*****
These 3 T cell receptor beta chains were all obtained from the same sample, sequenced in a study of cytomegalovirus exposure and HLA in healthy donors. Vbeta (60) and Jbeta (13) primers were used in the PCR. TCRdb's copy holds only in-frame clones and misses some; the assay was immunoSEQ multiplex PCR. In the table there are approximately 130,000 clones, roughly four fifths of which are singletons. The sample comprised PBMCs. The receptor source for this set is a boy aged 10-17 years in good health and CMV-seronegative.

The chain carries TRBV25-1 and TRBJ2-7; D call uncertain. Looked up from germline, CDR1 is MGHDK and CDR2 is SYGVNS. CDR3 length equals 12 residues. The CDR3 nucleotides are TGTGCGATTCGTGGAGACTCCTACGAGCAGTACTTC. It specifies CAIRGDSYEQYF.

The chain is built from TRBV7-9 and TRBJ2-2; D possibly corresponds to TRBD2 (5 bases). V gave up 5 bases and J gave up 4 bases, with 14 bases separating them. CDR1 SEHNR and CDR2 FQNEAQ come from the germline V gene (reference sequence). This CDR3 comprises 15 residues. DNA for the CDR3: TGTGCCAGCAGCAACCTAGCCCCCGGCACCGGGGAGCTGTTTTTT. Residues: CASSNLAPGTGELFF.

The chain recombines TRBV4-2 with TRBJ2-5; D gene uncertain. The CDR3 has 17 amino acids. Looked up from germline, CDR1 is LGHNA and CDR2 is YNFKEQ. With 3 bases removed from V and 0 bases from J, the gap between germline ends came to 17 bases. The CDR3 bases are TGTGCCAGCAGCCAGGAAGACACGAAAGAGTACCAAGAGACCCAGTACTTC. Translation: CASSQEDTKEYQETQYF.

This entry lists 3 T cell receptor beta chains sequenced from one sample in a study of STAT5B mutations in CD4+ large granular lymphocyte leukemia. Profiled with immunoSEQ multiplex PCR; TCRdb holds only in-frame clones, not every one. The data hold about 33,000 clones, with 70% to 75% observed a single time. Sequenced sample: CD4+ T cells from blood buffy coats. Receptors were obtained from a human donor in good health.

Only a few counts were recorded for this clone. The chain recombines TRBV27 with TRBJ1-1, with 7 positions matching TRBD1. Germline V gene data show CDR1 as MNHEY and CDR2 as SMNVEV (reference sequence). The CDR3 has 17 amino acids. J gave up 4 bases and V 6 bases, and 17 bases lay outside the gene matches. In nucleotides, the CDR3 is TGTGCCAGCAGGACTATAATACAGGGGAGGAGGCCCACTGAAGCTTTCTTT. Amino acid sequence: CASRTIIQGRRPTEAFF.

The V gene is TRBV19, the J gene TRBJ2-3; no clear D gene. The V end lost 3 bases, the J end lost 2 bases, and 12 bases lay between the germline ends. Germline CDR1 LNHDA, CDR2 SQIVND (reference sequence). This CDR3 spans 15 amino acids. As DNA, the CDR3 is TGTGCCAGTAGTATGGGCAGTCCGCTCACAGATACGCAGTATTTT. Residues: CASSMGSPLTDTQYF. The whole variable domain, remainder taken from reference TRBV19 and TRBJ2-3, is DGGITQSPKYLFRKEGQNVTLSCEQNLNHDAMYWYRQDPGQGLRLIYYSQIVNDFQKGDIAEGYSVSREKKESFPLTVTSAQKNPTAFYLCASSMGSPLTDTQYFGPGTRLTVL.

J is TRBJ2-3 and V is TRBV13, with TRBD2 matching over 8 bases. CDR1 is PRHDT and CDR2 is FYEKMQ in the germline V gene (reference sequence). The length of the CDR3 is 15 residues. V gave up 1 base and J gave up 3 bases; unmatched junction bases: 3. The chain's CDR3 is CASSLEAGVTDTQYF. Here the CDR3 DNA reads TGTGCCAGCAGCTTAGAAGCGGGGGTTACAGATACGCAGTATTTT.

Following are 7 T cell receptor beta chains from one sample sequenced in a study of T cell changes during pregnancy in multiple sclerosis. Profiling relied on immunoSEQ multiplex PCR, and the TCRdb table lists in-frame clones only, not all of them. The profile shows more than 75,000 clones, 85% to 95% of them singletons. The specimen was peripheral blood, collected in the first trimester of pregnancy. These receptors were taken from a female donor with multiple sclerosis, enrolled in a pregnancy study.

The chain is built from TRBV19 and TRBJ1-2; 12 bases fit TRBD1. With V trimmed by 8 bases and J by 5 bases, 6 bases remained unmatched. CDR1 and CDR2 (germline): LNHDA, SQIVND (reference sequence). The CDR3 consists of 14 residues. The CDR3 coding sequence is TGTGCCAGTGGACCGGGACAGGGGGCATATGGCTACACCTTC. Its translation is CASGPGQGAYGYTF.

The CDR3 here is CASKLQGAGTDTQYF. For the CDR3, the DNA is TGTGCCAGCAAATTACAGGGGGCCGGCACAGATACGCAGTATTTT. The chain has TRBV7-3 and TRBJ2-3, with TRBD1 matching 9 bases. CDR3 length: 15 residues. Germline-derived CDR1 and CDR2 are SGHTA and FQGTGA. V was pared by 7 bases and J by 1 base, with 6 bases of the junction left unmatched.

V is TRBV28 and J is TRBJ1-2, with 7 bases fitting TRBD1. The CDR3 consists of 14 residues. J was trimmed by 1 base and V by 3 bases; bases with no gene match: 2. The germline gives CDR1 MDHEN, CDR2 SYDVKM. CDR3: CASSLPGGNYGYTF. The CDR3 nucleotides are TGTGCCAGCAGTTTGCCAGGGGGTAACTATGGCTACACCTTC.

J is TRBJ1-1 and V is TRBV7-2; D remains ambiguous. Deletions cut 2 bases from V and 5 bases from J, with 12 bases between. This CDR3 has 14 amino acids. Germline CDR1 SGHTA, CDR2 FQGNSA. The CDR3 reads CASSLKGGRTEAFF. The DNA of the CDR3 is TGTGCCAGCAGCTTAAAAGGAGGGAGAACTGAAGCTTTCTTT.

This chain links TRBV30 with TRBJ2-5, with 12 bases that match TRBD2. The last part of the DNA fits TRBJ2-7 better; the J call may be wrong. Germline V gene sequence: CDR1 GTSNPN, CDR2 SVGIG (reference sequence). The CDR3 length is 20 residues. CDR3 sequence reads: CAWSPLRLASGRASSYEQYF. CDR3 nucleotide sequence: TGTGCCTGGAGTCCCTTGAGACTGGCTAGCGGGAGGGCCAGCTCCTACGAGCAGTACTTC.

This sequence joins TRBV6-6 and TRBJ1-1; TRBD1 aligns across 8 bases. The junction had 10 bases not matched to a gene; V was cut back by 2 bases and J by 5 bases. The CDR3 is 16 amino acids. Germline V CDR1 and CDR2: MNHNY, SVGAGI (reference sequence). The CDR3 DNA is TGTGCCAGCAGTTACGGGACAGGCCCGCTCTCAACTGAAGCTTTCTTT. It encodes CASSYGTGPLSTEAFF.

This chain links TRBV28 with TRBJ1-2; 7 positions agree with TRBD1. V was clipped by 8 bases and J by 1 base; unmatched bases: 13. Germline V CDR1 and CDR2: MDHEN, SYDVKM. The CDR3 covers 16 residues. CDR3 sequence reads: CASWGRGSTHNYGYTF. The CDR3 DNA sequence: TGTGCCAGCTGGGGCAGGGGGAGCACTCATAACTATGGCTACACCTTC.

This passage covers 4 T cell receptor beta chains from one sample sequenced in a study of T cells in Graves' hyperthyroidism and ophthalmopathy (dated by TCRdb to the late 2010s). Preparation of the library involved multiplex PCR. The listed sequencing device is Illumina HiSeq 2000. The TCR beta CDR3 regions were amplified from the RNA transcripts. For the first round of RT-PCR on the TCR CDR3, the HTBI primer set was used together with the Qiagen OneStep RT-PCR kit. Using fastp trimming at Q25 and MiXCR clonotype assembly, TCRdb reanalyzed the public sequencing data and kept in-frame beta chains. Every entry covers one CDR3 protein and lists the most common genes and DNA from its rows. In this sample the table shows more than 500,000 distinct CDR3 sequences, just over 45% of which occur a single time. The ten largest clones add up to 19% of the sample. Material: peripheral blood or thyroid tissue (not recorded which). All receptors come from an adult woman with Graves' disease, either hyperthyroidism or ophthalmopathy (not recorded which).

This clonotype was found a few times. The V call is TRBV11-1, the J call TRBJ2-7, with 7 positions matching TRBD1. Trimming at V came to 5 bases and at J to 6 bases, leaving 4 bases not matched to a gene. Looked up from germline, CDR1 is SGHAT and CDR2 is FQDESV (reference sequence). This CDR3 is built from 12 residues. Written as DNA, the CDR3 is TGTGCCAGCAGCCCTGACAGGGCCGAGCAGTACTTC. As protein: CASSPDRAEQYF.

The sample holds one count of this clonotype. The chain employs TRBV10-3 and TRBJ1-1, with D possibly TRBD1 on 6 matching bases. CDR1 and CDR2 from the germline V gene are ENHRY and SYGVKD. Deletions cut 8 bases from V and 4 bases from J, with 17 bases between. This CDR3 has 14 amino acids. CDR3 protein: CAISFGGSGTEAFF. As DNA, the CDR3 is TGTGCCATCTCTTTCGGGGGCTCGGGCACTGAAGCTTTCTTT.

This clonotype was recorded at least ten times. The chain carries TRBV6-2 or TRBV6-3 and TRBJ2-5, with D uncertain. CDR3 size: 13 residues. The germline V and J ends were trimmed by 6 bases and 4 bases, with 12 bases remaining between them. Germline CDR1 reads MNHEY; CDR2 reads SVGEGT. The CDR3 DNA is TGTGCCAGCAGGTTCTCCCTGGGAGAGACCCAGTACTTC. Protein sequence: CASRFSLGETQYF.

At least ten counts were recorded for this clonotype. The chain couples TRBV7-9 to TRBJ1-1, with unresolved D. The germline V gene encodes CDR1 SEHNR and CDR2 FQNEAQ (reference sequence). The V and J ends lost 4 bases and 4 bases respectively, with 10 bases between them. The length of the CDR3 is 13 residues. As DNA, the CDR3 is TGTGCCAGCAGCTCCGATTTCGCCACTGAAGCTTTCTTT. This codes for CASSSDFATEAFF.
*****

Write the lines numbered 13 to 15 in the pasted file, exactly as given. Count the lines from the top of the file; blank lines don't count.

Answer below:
J is TRBJ1-1 and V is TRBV7-2; D remains ambiguous. Deletions cut 2 bases from V and 5 bases from J, with 12 bases between. This CDR3 has 14 amino acids. Germline CDR1 SGHTA, CDR2 FQGNSA. The CDR3 reads CASSLKGGRTEAFF. The DNA of the CDR3 is TGTGCCAGCAGCTTAAAAGGAGGGAGAACTGAAGCTTTCTTT.

This chain links TRBV30 with TRBJ2-5, with 12 bases that match TRBD2. The last part of the DNA fits TRBJ2-7 better; the J call may be wrong. Germline V gene sequence: CDR1 GTSNPN, CDR2 SVGIG (reference sequence). The CDR3 length is 20 residues. CDR3 sequence reads: CAWSPLRLASGRASSYEQYF. CDR3 nucleotide sequence: TGTGCCTGGAGTCCCTTGAGACTGGCTAGCGGGAGGGCCAGCTCCTACGAGCAGTACTTC.

This sequence joins TRBV6-6 and TRBJ1-1; TRBD1 aligns across 8 bases. The junction had 10 bases not matched to a gene; V was cut back by 2 bases and J by 5 bases. The CDR3 is 16 amino acids. Germline V CDR1 and CDR2: MNHNY, SVGAGI (reference sequence). The CDR3 DNA is TGTGCCAGCAGTTACGGGACAGGCCCGCTCTCAACTGAAGCTTTCTTT. It encodes CASSYGTGPLSTEAFF.